by Marion Nestle
Feb 21 2010

Do 2-in-1 packs encourage people to eat less chocolate? Alas, no.

European candy makers have been responding to concerns about obesity by taking their ordinary chocolate bars and packaging them so the pack contains two pieces, instead of just one.  Do people eat just one?  According to Dutch researchers, they do not.

Candy eaters “still perceive the entire package as one unit instead of two, because they come in the same wrapper. This also makes them less storable.”

Suggestion: how about making smaller candy bars to begin with?

  • Martin

    “how about making smaller candy bars to begin with?”
    = smaller candy bars for the same price.

  • http://flyingchips.blogspot.com Bob T

    Every time I see a package (of anything, not just candy) downsize the smaller package is the same price (or higher) as the original package. One more way in which the poor get the dirty end of the stick.

  • http://www.mediterraneandiet.tv edSanDiegom

    As advocates of front of pack food labels, this point demonstrates one of the many ways that food companies will use to get around the negative impact on sales their labels will have when they must begin to show the true calories, salt levels and fat levels of their products.

    It is an established fact that ‘multi-packs’ are considered good value by customers. We all have a natural urge to buy goods on offer. Supermarkets thrive on these special offer practices. However, while the packaging cost goes up for manufacturers they more than gain through increased overall sales.

    What is left is a false impression with the customer that they are getting better value and a product with fewer calories. But what we also know is that customers consume ‘multi-packs’ with just as much abandon as larger portions.

    The other big issue for front of pack labels will be the definition of a portion as that will determine what message the label conveys about the product. Hand in hand with defining portions and their nutrient content is the difficulty that consumers will have with knowing what a portion is without measuring every ounce of food they eat. A large pack of cakes may have several portions, so the label may only have to show modest levels of calories, salt and fat, but how many people spend the time measuring out just one portion?

  • http://foodfitnessfreshair.wordpress.com FoodFitnessFreshair

    I definitely agree with your idea. Just make the portion sizes smaller! It’s hard for me to stop eating delcious chocolate just because it’s broken into two bars but still in one package. If there’s was just one, smaller bar, I would feel satisfied without feeling the need to open another package. This is why 100 calorie packs work…but they’re such a waste of money.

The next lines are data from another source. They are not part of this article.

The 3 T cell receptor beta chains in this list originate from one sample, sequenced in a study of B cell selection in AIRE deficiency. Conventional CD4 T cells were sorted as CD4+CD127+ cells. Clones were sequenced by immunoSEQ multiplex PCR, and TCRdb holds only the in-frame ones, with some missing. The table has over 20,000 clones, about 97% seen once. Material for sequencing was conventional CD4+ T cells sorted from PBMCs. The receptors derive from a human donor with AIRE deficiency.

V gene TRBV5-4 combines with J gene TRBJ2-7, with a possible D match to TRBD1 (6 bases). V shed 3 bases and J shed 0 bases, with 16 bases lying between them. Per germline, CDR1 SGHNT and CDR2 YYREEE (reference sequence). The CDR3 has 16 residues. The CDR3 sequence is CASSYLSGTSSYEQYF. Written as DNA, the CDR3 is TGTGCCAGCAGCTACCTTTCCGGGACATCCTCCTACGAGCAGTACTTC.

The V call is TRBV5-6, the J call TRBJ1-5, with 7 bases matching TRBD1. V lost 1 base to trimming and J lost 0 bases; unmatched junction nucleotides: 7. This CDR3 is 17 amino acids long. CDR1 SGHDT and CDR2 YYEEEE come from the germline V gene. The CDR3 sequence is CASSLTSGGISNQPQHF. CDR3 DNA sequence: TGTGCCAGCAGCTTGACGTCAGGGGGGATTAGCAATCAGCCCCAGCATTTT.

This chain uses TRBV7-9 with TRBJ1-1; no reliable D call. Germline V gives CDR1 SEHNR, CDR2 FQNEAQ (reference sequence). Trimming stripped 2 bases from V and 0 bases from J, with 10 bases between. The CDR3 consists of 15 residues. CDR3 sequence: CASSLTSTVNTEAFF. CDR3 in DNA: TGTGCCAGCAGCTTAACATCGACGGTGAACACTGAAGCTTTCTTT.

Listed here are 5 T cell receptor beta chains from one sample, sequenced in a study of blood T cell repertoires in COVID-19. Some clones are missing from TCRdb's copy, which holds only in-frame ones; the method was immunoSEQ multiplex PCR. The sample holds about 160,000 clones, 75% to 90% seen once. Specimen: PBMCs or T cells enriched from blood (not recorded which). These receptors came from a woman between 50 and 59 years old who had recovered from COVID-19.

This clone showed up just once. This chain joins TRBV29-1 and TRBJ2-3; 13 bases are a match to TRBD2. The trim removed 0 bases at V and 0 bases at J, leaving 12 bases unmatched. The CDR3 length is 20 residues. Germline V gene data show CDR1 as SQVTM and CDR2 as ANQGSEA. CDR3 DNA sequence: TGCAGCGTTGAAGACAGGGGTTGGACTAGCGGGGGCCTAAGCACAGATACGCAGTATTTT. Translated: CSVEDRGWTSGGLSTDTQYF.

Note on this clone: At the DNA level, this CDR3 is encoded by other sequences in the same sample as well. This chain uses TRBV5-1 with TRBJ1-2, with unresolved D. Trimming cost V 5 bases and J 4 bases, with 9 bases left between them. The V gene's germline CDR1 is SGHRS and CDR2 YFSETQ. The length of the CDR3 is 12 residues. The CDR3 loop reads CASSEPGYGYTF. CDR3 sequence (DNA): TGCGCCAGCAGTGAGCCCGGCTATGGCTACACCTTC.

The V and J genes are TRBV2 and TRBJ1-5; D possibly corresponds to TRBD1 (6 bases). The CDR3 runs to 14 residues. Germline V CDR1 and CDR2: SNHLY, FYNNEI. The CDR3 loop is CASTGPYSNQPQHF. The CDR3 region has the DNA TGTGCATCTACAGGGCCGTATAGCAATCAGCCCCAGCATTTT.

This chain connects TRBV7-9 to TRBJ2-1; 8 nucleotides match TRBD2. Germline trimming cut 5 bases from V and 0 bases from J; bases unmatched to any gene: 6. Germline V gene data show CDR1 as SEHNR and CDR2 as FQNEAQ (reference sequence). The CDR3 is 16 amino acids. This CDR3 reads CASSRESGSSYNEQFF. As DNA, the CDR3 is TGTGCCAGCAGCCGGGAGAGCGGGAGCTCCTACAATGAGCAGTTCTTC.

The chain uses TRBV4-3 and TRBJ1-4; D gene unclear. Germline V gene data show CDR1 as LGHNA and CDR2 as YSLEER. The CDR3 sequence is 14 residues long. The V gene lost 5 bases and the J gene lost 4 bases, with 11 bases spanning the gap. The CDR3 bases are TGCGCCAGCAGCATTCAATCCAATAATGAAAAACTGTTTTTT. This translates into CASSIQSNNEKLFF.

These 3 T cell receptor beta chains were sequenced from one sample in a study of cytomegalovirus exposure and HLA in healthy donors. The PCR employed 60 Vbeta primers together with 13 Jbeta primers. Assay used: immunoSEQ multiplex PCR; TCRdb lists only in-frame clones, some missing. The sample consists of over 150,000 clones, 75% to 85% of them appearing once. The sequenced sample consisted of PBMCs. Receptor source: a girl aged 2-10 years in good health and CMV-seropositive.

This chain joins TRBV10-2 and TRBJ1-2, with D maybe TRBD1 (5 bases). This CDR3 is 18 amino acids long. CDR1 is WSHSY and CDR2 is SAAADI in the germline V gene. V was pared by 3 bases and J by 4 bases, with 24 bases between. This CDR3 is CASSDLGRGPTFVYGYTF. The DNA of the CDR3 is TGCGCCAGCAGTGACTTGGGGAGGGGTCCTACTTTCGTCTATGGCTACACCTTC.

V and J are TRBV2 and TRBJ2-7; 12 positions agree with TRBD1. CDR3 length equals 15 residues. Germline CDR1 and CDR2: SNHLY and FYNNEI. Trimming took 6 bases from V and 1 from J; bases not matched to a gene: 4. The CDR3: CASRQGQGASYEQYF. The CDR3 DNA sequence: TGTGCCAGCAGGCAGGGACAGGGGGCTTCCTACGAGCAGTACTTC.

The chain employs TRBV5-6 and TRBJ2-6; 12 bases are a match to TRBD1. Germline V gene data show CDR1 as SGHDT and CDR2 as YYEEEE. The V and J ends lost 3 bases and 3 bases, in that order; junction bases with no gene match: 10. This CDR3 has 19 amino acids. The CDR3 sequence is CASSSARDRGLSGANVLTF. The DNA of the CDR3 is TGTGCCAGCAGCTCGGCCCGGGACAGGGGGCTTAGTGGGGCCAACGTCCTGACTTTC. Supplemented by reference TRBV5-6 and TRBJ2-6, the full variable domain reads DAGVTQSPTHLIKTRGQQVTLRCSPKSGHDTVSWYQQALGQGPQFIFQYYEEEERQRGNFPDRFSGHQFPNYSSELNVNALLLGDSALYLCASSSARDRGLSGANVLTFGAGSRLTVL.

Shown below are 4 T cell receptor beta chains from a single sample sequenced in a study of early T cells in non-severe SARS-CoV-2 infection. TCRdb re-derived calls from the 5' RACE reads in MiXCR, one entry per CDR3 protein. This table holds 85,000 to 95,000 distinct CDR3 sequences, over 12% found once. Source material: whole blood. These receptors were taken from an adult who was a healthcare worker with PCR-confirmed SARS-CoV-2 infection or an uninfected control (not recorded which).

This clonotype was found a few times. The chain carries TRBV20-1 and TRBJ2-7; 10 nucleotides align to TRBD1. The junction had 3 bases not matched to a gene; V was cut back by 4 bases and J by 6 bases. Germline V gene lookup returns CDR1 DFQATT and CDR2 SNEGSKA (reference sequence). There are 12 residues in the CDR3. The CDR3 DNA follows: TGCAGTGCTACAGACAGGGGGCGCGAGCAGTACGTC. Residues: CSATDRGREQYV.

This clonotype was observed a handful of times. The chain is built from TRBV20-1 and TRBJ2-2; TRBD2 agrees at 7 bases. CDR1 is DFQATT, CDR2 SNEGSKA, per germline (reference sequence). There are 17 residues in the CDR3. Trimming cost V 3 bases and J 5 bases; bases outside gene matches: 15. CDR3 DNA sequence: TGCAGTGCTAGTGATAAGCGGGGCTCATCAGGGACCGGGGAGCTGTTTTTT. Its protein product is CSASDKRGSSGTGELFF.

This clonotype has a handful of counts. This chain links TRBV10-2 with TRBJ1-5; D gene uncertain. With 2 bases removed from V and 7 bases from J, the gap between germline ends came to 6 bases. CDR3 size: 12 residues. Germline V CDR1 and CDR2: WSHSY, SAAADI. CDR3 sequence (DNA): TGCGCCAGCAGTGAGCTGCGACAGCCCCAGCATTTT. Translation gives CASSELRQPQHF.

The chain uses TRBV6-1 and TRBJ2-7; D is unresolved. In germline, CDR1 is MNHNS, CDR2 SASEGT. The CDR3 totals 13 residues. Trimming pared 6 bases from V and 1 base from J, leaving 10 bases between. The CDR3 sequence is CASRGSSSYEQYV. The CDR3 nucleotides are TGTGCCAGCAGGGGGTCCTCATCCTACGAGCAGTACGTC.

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  • Anthro

    All snacks should be packaged in one-portion sizes. Not only would this allow people to get a better idea of what a portion really is, but it would begin to convey the idea that you cannot eat very much of these “foods” if you want to be at a healthy weight.

    I’m not concerned about the cost of snack foods–the higher, the better. This is not unfair to the poor, but rather an incentive to not consume much of these high calorie treats, whether rich or poor.

    Buying any food product in bulk is a mistake if it is something you tend to eat too much of. I buy ice cream ONLY in those tiny dixie cup packages just one-at-a-time. One of those is 200 calories, or about half of my dinner! If you are able to have one scoop out of a larger container, more power to you, but knowing (and avoiding) your weaknesses is one of the first steps to weight control.

    It makes me laugh out loud to think that anyone had the idea that two pieces of candy in a package would keep anyone from eating the second piece. There are bunches of M&M’s in a package, but who eats five or six and then puts them away? I’m sure someone does, but not the majority.

  • Cindy

    Mounds and Almond Joys have always been packaged two-to-a-pack. I’ve never known anyone who considered these bars to be more than a single serving.

  • Mom of Two

    Let’s be clear: I’m no fan of junk food (anymore) or its manufacturers. But when I was a kid, getting two Twix bars in a pack meant you shared it with a friend. Ditto the easily-divisible Kit Kat bars.

    As an adult, I have to be careful with portion sizes (particularly with, say, cut fruit — if I find blueberries only in the 12 oz boxes, I can’t buy them because I’ll eat them all. It’s a 6 oz box or nothing for me).

    I don’t know how it is for kids today, but when I was 10, those split portions encouraged us to share.

  • Emily

    Ha, I could have told you this years ago! Who eats just one Reese’s Peanut Butter Cup? One Twix? One Hostess cupcake? And, alas, Mom of Two, I think most kids today have so much disposable income that I doubt they’re sharing– and I know for sure grownups aren’t.

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  • Samantha Serum

    I think people who are concerned about portion control would cut a candy bar in half, and two pieces of a candy bar aren’t going to stop someone who isn’t concerned. I love chocolate, but it can sit in my kitchen for weeks and me not eat it because I have some when I crave it, and don’t when I don’t. It’s about mindfulness, which has to come from the mind of the person, not any external factor.

  • http://www.myheartsisters.org Carolyn Thomas

    That’s kind of like freezing your chocolate chip cookies so they won’t be so tempting, until you discover (duh….) that this is the very best, most delicious way to eat chocolate chip cookies!

    Have fun in Barcelona (that’s pronounced BarTHelona, of course….!)